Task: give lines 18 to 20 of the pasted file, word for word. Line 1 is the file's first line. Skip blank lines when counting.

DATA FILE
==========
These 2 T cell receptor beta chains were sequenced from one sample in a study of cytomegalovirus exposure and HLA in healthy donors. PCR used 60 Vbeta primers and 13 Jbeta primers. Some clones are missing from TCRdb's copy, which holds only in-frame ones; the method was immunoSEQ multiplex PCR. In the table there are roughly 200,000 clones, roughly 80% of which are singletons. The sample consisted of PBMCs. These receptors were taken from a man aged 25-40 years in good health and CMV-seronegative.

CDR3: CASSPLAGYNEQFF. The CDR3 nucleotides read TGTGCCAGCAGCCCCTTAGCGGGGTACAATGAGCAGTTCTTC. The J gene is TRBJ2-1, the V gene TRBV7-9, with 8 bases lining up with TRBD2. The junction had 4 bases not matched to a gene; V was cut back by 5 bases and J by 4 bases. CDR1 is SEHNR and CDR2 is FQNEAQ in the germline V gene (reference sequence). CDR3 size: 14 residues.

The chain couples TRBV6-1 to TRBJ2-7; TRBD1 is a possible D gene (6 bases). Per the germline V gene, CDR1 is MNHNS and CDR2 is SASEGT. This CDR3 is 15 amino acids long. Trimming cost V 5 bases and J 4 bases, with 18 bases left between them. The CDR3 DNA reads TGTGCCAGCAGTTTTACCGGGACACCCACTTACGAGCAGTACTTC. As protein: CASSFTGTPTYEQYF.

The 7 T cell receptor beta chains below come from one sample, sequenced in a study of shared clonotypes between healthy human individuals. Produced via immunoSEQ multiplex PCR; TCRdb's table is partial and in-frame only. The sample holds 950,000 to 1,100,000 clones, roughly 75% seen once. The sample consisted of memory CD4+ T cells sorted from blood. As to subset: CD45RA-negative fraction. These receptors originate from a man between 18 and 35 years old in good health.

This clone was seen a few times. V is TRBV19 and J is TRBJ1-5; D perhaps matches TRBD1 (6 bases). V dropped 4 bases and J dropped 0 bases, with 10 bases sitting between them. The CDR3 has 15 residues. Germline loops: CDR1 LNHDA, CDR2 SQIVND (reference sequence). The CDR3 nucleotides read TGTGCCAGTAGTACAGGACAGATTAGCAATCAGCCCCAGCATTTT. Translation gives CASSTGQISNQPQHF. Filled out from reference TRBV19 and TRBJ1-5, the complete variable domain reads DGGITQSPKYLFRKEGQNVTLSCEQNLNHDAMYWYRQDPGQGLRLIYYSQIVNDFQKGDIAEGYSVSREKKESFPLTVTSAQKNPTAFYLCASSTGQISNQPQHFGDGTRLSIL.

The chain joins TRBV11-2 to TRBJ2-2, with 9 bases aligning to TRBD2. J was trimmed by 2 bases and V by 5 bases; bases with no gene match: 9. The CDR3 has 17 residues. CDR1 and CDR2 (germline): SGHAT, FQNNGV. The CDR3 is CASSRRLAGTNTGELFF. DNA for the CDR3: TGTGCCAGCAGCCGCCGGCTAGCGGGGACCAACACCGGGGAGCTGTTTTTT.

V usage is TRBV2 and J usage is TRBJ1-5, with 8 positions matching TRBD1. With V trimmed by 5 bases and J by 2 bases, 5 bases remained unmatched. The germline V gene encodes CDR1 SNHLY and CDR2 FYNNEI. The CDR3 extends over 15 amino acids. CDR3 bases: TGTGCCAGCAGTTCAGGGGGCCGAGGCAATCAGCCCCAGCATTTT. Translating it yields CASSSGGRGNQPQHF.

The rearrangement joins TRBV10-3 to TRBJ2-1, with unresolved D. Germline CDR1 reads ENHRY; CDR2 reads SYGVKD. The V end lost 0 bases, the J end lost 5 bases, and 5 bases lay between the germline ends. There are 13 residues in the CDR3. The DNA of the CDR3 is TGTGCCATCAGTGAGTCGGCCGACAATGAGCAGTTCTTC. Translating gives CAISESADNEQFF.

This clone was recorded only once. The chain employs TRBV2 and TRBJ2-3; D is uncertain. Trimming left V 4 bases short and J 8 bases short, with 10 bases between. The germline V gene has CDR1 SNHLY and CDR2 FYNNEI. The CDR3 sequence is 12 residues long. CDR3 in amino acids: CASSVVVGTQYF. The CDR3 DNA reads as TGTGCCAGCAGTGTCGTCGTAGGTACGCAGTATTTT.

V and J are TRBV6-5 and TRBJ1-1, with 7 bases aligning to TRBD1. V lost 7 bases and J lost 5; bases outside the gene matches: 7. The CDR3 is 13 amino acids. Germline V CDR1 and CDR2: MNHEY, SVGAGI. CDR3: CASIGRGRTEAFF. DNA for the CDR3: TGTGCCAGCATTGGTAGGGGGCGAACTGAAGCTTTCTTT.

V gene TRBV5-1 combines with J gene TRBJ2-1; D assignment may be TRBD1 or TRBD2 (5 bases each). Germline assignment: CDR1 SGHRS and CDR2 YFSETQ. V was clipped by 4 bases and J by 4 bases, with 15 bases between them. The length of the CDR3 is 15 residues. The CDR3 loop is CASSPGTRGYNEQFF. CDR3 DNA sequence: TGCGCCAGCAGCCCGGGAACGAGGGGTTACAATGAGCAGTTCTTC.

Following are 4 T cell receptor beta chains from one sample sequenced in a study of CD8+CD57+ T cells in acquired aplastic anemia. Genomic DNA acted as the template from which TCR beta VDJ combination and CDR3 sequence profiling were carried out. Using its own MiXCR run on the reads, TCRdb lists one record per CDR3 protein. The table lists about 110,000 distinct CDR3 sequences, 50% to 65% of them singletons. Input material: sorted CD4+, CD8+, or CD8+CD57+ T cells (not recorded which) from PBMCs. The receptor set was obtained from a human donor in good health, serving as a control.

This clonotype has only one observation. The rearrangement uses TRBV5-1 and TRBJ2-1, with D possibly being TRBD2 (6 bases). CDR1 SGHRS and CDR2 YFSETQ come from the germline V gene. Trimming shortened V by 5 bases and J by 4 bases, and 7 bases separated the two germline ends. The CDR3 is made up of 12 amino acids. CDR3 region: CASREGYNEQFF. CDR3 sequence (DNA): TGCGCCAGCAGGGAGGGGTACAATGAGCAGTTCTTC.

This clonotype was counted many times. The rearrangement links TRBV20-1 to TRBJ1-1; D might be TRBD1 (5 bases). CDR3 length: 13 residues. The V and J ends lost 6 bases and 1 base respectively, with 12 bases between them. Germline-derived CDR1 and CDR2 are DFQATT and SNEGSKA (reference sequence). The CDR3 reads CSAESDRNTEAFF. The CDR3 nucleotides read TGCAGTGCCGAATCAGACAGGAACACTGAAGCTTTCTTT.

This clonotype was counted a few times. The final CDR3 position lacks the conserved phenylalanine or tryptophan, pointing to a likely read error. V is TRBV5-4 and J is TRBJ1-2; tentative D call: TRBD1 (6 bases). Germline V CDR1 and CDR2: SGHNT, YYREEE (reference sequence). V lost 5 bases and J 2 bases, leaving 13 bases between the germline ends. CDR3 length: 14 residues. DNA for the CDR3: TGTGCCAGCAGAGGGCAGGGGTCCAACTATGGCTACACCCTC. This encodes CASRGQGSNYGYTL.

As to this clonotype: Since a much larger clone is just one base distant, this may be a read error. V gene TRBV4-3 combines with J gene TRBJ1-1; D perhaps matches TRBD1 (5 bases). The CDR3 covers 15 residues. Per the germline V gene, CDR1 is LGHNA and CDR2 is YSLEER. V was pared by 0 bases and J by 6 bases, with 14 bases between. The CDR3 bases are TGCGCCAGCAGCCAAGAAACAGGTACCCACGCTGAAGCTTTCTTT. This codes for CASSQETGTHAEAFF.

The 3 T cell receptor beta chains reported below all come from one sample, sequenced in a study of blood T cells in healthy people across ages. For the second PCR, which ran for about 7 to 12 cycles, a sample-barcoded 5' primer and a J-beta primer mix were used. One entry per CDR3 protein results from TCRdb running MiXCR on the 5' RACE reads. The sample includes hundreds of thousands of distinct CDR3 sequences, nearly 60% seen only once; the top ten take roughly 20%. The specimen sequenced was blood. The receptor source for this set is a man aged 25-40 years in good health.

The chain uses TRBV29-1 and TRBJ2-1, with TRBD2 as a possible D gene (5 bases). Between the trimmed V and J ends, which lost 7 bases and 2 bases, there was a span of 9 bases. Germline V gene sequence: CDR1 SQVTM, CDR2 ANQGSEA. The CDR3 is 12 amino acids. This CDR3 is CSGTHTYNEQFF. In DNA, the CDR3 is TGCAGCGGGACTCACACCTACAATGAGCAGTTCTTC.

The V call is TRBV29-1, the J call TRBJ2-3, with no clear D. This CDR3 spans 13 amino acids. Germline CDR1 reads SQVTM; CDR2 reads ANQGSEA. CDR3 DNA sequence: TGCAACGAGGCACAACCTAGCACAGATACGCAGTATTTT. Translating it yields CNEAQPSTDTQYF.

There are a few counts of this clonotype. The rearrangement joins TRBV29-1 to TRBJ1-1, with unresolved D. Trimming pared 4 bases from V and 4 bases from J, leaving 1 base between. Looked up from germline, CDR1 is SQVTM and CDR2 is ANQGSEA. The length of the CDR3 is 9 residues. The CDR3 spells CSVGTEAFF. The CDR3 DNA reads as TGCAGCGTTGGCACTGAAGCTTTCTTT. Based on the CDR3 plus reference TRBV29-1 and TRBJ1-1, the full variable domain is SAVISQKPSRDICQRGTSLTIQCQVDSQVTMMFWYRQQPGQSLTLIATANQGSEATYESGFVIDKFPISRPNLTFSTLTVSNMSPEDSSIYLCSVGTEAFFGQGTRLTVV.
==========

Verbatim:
The chain uses TRBV29-1 and TRBJ2-1, with TRBD2 as a possible D gene (5 bases). Between the trimmed V and J ends, which lost 7 bases and 2 bases, there was a span of 9 bases. Germline V gene sequence: CDR1 SQVTM, CDR2 ANQGSEA. The CDR3 is 12 amino acids. This CDR3 is CSGTHTYNEQFF. In DNA, the CDR3 is TGCAGCGGGACTCACACCTACAATGAGCAGTTCTTC.

The V call is TRBV29-1, the J call TRBJ2-3, with no clear D. This CDR3 spans 13 amino acids. Germline CDR1 reads SQVTM; CDR2 reads ANQGSEA. CDR3 DNA sequence: TGCAACGAGGCACAACCTAGCACAGATACGCAGTATTTT. Translating it yields CNEAQPSTDTQYF.

There are a few counts of this clonotype. The rearrangement joins TRBV29-1 to TRBJ1-1, with unresolved D. Trimming pared 4 bases from V and 4 bases from J, leaving 1 base between. Looked up from germline, CDR1 is SQVTM and CDR2 is ANQGSEA. The length of the CDR3 is 9 residues. The CDR3 spells CSVGTEAFF. The CDR3 DNA reads as TGCAGCGTTGGCACTGAAGCTTTCTTT. Based on the CDR3 plus reference TRBV29-1 and TRBJ1-1, the full variable domain is SAVISQKPSRDICQRGTSLTIQCQVDSQVTMMFWYRQQPGQSLTLIATANQGSEATYESGFVIDKFPISRPNLTFSTLTVSNMSPEDSSIYLCSVGTEAFFGQGTRLTVV.